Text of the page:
Wall Street International Diary Event
Sam Douglas’s landscape paintings appear both familiar and strange. They are familiar because they tap into a tradition of Romantic art in which nature is rendered fecund, sentient and somehow alive. At the same time, they are extraordinarily difficult to pin down: are the vertiginous cliff faces and snow-capped peaks real, or are they the product of the artists’ mind? Their gloaming, otherworldly presence and composite spatiality suggest they are the latter. Indeed, some of his images look somehow like old photographs, faded by chemical decomposition. Such an engagement would suggest that Douglas is interested largely in the status of images qua images: the index untethered from its referent. But if that is the case, why are these works so recognisably connected to actual landscapes?
It is helpful to understand that Douglas is a painter who enjoys the direct experience of the land: he is an outdoor kind of person, who – in the grand tradition of nineteenth-century plein air artists – spends an enormous amount of energy and time hiking and camping out in the wilds. Unlike many of his forebears, he travels on a global scale. He has undertaken expeditions in the Caucasus mountains in Georgia, the Annapurna range in Nepal, Mount Sinai in Egypt, the Atlas Mountains in Morocco, and the rugged coast of Newfoundland – sketching and photographing the landscapes as he goes. He enjoys high places, sites of ritualistic significance and veneration, areas in which layers of human history are entwined with unspoilt wilderness (the Ten Commandments and Mount Sinai; the holy mountains above the Caspian Sea). Douglas is clearly not a vicarious painter; his work is firmly routed in an immersive experience of the outdoors.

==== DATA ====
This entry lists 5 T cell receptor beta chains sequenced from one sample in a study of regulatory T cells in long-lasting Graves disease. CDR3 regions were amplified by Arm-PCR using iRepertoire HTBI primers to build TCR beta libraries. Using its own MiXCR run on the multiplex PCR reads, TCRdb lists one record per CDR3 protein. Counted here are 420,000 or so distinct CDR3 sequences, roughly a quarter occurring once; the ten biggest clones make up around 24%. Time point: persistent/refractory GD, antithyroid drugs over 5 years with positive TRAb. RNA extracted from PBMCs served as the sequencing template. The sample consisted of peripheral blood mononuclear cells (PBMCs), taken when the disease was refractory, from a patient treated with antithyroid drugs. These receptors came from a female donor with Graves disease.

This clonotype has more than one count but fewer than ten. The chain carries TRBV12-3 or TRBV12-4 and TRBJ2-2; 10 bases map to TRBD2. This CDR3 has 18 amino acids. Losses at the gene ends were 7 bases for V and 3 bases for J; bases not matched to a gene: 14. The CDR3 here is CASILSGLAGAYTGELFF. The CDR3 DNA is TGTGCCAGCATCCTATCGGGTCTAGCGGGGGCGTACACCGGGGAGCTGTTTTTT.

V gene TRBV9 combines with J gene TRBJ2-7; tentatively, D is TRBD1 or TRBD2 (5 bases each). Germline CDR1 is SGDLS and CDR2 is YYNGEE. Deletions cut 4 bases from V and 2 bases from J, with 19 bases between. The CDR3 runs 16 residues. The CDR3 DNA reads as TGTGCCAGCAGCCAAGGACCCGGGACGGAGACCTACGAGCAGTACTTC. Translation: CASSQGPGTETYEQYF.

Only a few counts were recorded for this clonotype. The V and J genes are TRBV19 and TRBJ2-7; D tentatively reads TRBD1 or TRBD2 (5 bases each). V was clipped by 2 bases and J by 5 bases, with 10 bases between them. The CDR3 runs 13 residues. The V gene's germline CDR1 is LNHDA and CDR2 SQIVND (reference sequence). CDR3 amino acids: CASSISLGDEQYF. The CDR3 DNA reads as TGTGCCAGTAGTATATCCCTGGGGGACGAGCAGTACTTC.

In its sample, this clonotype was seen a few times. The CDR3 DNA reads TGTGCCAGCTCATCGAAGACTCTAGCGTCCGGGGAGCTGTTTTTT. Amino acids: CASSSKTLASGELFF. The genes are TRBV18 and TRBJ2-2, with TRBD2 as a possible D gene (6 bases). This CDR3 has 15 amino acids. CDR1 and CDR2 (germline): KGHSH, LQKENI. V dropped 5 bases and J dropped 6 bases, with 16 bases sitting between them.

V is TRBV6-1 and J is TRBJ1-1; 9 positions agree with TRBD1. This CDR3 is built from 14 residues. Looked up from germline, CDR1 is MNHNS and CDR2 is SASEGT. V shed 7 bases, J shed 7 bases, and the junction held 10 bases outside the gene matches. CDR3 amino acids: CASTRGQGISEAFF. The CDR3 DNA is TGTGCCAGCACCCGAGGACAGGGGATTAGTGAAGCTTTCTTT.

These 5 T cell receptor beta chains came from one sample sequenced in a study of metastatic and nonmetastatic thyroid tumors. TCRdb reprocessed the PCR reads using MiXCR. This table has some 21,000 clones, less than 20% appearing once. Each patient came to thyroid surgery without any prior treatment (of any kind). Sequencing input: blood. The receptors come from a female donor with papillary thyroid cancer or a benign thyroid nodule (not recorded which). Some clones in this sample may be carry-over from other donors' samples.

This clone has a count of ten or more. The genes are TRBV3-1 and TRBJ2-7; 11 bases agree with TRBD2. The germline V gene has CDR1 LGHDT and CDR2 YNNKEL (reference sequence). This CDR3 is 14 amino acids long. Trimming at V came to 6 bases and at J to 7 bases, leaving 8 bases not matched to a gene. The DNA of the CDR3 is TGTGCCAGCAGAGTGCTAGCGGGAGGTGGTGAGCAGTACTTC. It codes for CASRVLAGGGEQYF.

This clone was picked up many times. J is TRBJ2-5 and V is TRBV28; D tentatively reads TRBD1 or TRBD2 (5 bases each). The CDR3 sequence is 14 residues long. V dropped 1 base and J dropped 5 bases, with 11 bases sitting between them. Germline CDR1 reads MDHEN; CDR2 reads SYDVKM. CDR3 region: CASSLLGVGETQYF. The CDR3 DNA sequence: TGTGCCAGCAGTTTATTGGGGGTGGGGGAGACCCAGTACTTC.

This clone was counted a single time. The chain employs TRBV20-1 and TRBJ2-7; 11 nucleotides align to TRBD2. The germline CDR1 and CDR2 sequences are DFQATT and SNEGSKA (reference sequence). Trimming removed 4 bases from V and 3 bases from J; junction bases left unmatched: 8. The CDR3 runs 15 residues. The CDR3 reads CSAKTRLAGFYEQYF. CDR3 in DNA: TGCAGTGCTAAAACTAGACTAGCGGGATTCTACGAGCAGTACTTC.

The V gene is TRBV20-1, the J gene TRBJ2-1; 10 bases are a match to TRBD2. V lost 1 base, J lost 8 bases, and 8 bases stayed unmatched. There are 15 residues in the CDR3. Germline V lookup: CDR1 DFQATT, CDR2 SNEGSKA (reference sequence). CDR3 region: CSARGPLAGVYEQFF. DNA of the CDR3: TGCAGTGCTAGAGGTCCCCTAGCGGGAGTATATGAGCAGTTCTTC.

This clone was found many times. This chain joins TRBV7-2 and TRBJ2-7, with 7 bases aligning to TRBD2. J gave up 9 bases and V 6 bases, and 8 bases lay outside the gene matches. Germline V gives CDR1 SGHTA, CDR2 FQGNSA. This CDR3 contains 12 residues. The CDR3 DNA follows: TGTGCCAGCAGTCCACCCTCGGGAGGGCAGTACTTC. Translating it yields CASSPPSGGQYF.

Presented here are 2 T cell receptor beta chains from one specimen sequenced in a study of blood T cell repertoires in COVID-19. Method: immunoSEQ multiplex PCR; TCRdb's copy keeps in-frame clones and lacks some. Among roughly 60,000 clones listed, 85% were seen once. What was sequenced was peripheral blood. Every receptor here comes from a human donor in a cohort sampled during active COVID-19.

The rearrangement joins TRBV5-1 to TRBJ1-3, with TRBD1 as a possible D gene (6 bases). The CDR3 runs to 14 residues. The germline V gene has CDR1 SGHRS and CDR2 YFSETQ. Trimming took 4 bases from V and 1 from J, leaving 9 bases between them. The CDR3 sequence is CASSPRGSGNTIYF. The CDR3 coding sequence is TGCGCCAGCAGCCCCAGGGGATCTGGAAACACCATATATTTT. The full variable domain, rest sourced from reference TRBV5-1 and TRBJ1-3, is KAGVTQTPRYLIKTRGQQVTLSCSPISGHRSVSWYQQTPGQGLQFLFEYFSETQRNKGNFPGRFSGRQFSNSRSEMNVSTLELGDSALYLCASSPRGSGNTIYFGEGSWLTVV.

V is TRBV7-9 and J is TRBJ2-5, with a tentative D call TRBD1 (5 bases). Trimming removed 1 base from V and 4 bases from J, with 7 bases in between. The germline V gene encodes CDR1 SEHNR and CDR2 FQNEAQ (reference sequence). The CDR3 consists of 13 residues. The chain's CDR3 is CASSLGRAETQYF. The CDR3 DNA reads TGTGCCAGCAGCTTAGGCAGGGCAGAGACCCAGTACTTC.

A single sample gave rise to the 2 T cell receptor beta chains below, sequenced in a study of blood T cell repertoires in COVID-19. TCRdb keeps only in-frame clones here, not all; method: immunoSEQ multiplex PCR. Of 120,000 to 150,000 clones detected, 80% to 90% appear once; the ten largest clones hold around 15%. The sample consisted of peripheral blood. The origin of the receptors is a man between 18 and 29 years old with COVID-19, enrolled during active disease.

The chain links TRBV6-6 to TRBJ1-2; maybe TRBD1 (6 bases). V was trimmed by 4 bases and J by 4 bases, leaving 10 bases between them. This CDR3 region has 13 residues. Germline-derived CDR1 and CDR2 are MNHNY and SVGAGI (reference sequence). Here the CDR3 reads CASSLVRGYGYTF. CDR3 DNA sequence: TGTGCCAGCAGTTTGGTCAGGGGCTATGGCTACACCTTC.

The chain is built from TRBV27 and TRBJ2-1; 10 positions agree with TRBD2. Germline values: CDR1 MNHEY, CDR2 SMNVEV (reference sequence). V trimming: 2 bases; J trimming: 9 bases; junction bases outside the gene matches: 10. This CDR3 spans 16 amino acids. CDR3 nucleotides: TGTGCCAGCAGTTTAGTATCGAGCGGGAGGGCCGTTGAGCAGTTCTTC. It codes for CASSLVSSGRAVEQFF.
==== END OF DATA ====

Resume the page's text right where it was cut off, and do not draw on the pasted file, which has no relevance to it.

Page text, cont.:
But for all Douglas’s travels, the light, atmosphere and sensibility of his work is very much that of the Bristol Channel (near where he grew up), as well as that of the Somerset and Dorset coastlines. He is an admirer of those Romantic and Impressionist painters who were ‘intoxicated’ by the land in which they lived: Samuel Palmer’s Shoreham, Graham Sutherland’s Pembrokeshire and Paul Nash’s Swanage. The final place in which Douglas’s interest in place comes together is the studio. Here is the crucible in which the overwhelming expanse of the outdoors and the burdensome weight of art history can be tamed and rendered on canvas or board. Douglas takes these traditions and pushes them into a layered, murky realm that is paradoxically startling, new and fresh. Spend time with these works and you will find forms emerging from the fog: a sheep or a cow in the foreground, a factory in the distance. These are works that – like the landscape itself – reward those who immerse themselves in the act of looking.